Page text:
Too few referrals are made, and when they are, too few end in an admission.
Assign one contact person to each referral source to ensure that the needs of the referral source are being met.
Boston Public Health Commission in Mattapan, Massachusetts increased admissions by 49 percent to 8.4 admissions per month by training staff on outreach strategies and assigning them to specific agencies to do outpatient outreach.
SSTAR in Fall River, Massachusetts increased the daily census on its Dual Diagnosis Services Unit from 13.86 to 15.86 by streamlining the process for admission for five priority hospitals that were making appropriate referrals and giving them access to a telephone “hotline” that the admissions clerk answered on a portable phone which she kept accessible at all times.
- Acknowledge all referrals. Referrers need to be reminded about your services. One way is to send a thank you note.
- Keep them informed about “their” client to the extent that confidentiality is not broken.
- Visit referrers periodically and ask, “What’s it like to refer a client to us?”
Percentage of referred clients who were admitted
Data Collection Forms
- Referred Clients Admitted Tracking Form (Starting Clients)
- Referred Clients Admitted Tracking Form (Transition Clients)
- 1. Select one referral source.
- 2. Select one person to be the primary contact for this referral source.
- 3. Collect baseline data for two weeks to track the percentage of referred clients who are admitted.
- 4. Make contact with the referrer and let them know how to reach you.
- 5. Find out more about the needs of the referral source so that you can help meet these needs.
- 6. Test this change for the next two weeks.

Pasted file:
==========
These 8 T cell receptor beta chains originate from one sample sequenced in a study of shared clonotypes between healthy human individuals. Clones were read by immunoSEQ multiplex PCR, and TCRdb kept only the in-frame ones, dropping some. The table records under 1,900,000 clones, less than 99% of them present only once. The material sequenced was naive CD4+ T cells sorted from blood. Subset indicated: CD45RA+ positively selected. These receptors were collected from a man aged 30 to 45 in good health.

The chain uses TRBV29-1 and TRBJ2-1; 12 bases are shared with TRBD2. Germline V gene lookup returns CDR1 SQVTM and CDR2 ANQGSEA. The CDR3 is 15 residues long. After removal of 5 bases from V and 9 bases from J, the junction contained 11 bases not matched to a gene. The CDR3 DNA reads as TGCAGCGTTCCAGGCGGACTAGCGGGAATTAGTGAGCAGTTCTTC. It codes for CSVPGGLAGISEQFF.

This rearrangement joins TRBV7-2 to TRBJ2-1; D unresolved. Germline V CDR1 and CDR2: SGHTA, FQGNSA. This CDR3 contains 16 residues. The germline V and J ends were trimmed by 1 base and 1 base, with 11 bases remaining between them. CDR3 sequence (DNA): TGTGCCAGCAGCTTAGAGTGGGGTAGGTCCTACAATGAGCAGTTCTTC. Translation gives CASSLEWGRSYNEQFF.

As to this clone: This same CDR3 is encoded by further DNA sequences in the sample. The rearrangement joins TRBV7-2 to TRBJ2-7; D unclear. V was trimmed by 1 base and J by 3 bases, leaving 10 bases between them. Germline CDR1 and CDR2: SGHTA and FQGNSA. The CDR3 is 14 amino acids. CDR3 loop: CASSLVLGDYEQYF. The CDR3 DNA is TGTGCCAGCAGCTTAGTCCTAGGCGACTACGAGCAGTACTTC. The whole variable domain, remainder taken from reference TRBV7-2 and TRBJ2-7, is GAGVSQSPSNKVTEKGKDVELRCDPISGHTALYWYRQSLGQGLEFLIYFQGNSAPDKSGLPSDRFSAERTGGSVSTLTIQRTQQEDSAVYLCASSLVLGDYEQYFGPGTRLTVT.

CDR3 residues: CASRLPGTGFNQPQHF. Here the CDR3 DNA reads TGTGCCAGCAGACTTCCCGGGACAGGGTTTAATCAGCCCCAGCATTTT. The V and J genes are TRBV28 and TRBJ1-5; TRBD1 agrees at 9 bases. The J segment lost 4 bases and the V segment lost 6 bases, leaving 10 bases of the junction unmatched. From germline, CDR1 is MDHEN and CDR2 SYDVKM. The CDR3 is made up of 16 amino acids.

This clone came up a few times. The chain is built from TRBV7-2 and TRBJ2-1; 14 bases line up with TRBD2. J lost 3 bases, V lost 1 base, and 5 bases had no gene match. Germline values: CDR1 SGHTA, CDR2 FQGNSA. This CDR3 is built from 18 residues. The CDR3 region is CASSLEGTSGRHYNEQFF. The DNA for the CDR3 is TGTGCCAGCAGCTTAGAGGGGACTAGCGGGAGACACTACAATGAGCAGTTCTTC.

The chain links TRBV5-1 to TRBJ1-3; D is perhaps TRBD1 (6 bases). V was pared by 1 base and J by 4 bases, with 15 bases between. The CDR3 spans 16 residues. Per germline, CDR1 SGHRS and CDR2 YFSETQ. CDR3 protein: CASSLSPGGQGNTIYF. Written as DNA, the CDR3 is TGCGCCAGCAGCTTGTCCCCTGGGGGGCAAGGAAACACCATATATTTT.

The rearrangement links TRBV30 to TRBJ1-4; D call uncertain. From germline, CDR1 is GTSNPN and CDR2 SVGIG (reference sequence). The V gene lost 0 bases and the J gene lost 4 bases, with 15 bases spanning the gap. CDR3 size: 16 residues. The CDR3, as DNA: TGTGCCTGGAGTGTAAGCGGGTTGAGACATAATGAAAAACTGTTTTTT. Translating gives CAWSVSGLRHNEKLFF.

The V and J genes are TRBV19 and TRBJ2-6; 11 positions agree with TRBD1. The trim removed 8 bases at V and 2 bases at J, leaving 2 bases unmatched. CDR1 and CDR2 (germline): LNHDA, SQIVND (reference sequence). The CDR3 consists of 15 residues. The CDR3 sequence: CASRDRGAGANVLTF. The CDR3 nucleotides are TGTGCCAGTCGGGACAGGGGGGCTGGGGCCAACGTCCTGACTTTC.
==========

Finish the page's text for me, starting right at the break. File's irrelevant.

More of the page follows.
- 7. Track the percentage of clients referred by the selected referral source who are admitted.
- 8. Check the fidelity of the change. Was the change implemented as planned?
- 9. Evaluate the change:
- How did the referral source respond to having a single contact person?
- Was the selected contact person a good match for the referral source?
- Did the percentage of referred clients who were admitted increase?
- Did the number of referrals from the selected referrer increase?
- 10. If this change was an improvement:
- Adopt this change or adapt it for more improvement and re-test it with the same referral source.
- Expand the use of this process to other referral sources.
- Document the processes that resulted in an improvement so that you can continue to use them efficiently.
- Test other, related promising practices that apply to your setting.
If this change was not an improvement and you can’t make it work, abandon this practice and test other promising practices that might be more successful in your setting.
Connecticut Renaissance in Norwalk, Connecticut increased outpatient admissions by 83.3 percent by providing their top three referral sources with information about a special walk-in admissions process. The program director made personal communications to connect with their major referral sources.
Vanguard Services in Arlington, Virginia increased monthly outpatient admissions by 112 percent by establishing relationships with various referral sources, such as Employee Assistance Professionals, and conducting site visits.